An UNESCO-protected Mediterranean port
The capital of the island of Malta
St. John’s Co-Cathedral

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A 16th century city

The UNESCO-protected port of Valletta, the capital of the island of Malta, is one of the must-see stops for every Mediterranean cruise of merit.

You can admire this port, constructed in the second half of the 16th century by the Frenchman Jean de la Valette and moulded by the religious and military Order of Saint John of Jerusalem, from your MSC ship even before disembarking. The over 300 monuments rising in little more than half a square kilometre make this a place with one of the greatest density of historical attractions to visit during a cruise, not mentioning other attractions such as its beaches, seaside locales and restaurants.

An excursion to the island can start right from its capital, Valletta, which enchants the cruise-goer with its famous Maltese balconies, which decorate the facades of houses in its old quarter. Surrounded by a multitude of churches, which the islanders assure are as many as the days of the year, the St. John’s Co-Cathedral is one of Malta’s biggest tourist attractions.

The National Museum of Archaeology, on the other hand, hosts prehistoric artefacts found on the island. By the Grand Harbour, one can visit the underground passages of Auberge de Castille and the beautiful Baracca Gardens, which overlook the harbour; at night, when the city gates would close, its porticoes served as shelter for travellers. To get a taste of the life of Malta’s ancient nobility, visit Casa Rocca Piccola.

A 16th century Palazzo now the residence of the 9th Marquis De Piro, it has period furnishings and has a bomb shelter built for protection against bombings during the Second World War. The set of the film Popeye can still be seen from Malta’s largest beach, as well as the Sanctuary of Our Lady of Mellieha with a fresco of the Blessed Virgin Mary with Christ; according to tradition, Saint Luke, who was shipwrecked on the island with Saint Paul, is the author of this Byzantine-style fresco.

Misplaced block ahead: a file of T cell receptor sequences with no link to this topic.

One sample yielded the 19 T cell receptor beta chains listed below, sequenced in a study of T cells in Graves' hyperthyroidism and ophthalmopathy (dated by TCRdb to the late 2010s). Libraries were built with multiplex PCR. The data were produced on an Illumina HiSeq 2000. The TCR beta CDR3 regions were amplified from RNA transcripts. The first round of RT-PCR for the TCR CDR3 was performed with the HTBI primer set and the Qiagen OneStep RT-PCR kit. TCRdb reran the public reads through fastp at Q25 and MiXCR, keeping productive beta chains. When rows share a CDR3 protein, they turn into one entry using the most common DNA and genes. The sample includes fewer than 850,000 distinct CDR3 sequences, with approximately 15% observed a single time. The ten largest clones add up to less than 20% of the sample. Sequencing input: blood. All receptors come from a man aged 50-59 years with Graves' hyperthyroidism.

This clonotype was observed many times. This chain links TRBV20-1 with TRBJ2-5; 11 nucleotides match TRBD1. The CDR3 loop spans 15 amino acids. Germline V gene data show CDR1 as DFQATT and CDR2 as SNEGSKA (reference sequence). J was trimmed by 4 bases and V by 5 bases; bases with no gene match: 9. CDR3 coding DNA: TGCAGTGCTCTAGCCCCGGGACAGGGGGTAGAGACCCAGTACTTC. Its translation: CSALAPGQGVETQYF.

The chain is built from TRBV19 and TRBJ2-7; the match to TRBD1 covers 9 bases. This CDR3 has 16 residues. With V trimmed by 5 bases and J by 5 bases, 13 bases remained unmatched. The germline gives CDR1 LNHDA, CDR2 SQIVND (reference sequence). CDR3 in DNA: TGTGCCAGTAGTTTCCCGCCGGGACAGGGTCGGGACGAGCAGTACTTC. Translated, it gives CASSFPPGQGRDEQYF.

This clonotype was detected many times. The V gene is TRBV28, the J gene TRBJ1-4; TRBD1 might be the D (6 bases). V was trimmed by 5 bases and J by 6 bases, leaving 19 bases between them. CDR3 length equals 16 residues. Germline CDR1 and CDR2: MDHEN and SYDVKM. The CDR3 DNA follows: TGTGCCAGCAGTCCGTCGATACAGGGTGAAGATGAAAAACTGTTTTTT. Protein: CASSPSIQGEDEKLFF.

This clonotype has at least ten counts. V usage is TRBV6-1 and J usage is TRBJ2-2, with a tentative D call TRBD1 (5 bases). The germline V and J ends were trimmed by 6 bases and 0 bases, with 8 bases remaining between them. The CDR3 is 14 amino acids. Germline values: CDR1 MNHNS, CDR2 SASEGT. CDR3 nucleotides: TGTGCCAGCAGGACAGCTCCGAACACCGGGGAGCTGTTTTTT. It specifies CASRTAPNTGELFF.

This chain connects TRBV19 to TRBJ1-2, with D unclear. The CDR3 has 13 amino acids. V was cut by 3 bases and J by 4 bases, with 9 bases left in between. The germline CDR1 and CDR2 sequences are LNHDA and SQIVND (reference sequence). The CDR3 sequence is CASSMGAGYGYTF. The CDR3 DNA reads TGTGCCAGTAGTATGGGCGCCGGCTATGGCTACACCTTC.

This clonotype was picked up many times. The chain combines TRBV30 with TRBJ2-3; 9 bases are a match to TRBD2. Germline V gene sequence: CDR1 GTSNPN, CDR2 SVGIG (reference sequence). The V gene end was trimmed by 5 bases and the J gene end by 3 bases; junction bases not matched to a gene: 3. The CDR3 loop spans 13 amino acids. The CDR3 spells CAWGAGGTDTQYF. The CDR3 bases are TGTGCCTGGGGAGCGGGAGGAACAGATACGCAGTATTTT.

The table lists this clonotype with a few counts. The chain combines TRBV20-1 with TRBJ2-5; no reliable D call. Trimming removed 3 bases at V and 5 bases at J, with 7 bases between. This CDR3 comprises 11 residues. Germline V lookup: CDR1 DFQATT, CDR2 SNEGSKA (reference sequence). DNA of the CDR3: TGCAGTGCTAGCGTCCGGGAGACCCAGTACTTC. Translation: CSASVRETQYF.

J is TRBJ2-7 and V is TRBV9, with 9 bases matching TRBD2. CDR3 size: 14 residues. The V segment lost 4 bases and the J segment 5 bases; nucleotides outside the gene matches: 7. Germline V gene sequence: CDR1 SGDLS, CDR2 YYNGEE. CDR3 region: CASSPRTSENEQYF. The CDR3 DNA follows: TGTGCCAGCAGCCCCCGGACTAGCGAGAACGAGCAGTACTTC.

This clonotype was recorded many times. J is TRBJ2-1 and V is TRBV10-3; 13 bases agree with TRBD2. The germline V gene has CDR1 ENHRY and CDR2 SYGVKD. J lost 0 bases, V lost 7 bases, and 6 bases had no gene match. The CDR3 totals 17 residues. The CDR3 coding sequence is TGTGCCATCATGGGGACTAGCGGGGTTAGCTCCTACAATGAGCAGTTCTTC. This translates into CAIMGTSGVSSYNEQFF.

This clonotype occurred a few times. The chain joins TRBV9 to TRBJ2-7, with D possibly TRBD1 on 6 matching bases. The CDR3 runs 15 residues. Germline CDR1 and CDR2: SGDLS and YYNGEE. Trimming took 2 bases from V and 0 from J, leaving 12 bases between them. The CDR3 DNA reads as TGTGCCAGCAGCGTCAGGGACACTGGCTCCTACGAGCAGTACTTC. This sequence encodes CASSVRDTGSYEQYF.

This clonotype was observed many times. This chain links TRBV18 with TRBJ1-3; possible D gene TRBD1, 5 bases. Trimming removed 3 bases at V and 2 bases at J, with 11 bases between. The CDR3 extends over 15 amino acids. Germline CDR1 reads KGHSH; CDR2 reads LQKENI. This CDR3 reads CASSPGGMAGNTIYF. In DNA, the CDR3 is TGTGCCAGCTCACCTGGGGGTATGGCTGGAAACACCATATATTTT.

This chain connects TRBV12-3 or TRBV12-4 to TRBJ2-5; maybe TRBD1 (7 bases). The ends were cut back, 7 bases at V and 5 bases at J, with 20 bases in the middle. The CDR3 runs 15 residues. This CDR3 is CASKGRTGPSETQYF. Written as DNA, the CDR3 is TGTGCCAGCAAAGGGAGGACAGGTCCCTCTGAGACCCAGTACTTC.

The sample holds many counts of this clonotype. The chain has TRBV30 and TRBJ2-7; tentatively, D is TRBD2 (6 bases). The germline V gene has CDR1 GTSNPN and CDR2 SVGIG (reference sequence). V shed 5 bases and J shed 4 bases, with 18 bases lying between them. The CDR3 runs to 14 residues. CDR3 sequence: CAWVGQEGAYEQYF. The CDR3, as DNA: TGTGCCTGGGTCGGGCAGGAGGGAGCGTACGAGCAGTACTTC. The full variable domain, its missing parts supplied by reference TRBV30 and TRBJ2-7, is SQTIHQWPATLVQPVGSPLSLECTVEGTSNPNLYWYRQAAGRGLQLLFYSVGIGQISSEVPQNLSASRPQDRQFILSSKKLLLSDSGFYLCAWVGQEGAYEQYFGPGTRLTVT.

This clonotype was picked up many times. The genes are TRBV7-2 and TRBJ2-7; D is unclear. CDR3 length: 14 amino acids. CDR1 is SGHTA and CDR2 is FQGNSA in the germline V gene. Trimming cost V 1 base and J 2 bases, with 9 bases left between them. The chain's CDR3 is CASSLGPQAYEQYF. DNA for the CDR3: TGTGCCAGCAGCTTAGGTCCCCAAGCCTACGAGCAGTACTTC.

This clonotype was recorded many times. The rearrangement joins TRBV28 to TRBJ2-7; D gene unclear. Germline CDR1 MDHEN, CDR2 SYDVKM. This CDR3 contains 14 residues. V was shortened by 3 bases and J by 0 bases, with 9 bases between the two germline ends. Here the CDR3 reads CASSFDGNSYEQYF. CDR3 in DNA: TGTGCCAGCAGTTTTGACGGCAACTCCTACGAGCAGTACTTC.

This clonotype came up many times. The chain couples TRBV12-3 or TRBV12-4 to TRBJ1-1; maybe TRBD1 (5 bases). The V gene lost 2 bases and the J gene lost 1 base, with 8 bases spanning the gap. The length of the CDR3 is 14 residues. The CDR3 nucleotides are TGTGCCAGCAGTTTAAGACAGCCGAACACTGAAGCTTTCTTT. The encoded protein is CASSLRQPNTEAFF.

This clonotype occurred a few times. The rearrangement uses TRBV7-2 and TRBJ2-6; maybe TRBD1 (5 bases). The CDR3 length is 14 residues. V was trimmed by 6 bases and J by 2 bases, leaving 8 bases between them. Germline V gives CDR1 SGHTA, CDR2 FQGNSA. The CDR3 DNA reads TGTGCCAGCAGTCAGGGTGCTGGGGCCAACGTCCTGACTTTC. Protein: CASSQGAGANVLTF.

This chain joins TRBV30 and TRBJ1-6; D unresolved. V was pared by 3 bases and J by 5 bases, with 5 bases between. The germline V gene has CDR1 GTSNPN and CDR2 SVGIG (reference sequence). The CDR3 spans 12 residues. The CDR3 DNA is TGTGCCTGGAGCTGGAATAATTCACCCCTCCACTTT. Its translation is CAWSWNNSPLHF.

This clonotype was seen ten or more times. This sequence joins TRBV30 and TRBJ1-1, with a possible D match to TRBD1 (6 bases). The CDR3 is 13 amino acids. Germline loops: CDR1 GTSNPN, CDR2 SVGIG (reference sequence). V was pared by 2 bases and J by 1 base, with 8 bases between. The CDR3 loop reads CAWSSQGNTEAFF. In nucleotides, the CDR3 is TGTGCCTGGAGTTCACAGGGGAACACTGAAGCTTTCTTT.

Must see places in Valletta

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    Thousands of years of history
    Thousands of years of history

    Malta has been a contended land for as many as 10,000 years and is located in the middle of the Mediterranean where past and present coexist in harmony.

    This archipelago-state is formed by three main islands: Malta, Gozo and Comino. The oldest human settlements, dating back to the Neolithic age, were located north of Birzebbugia, in Ghar Dalam, where the so-called Dark Cave is found. A location that, instead, combines Christian tradition, architecture and curios is Mosta where one can visit the church of Santa Maria Assunta, that has one of the largest domes in the world.

    A vacation in Malta should also include an excursion to the centre of the island, to the town of Mdina, the ‘silent’ or ‘notable’ city, protected by tall walls, with its narrow alleys lined with crafts shops, little restaurants and small shops. From here you have the best view in the whole island.

    To learn about Malta’s prehistory, you should go south, towards he hypogeum of Hal Saflieni, in Paola:this is an underground construction on three levels dug out of the rock between the 4th and 3rd millennium B.C., and used as a shrine and burial ground, or you can chose to visit one of the seven megalithic temples erected between   Malta and Gozo. In Gozo’s main town, Rabat, one can visit the strongly fortified citadel that towers 150m above the town.